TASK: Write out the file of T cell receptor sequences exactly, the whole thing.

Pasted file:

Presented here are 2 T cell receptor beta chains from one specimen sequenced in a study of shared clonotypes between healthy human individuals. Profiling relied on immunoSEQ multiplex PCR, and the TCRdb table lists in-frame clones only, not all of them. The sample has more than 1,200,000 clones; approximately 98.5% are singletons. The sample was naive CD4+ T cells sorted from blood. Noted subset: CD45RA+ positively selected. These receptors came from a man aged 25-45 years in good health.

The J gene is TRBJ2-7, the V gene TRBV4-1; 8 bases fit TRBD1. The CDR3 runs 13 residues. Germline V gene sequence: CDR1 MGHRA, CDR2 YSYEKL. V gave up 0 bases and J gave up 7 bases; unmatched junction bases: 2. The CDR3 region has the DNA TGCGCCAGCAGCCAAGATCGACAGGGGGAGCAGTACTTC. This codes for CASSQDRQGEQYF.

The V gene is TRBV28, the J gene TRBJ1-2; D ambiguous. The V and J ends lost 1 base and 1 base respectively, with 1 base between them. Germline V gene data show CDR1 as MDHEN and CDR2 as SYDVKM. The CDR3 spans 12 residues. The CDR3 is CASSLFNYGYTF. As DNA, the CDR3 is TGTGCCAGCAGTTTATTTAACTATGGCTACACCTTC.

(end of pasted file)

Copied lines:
Presented here are 2 T cell receptor beta chains from one specimen sequenced in a study of shared clonotypes between healthy human individuals. Profiling relied on immunoSEQ multiplex PCR, and the TCRdb table lists in-frame clones only, not all of them. The sample has more than 1,200,000 clones; approximately 98.5% are singletons. The sample was naive CD4+ T cells sorted from blood. Noted subset: CD45RA+ positively selected. These receptors came from a man aged 25-45 years in good health.

The J gene is TRBJ2-7, the V gene TRBV4-1; 8 bases fit TRBD1. The CDR3 runs 13 residues. Germline V gene sequence: CDR1 MGHRA, CDR2 YSYEKL. V gave up 0 bases and J gave up 7 bases; unmatched junction bases: 2. The CDR3 region has the DNA TGCGCCAGCAGCCAAGATCGACAGGGGGAGCAGTACTTC. This codes for CASSQDRQGEQYF.

The V gene is TRBV28, the J gene TRBJ1-2; D ambiguous. The V and J ends lost 1 base and 1 base respectively, with 1 base between them. Germline V gene data show CDR1 as MDHEN and CDR2 as SYDVKM. The CDR3 spans 12 residues. The CDR3 is CASSLFNYGYTF. As DNA, the CDR3 is TGTGCCAGCAGTTTATTTAACTATGGCTACACCTTC.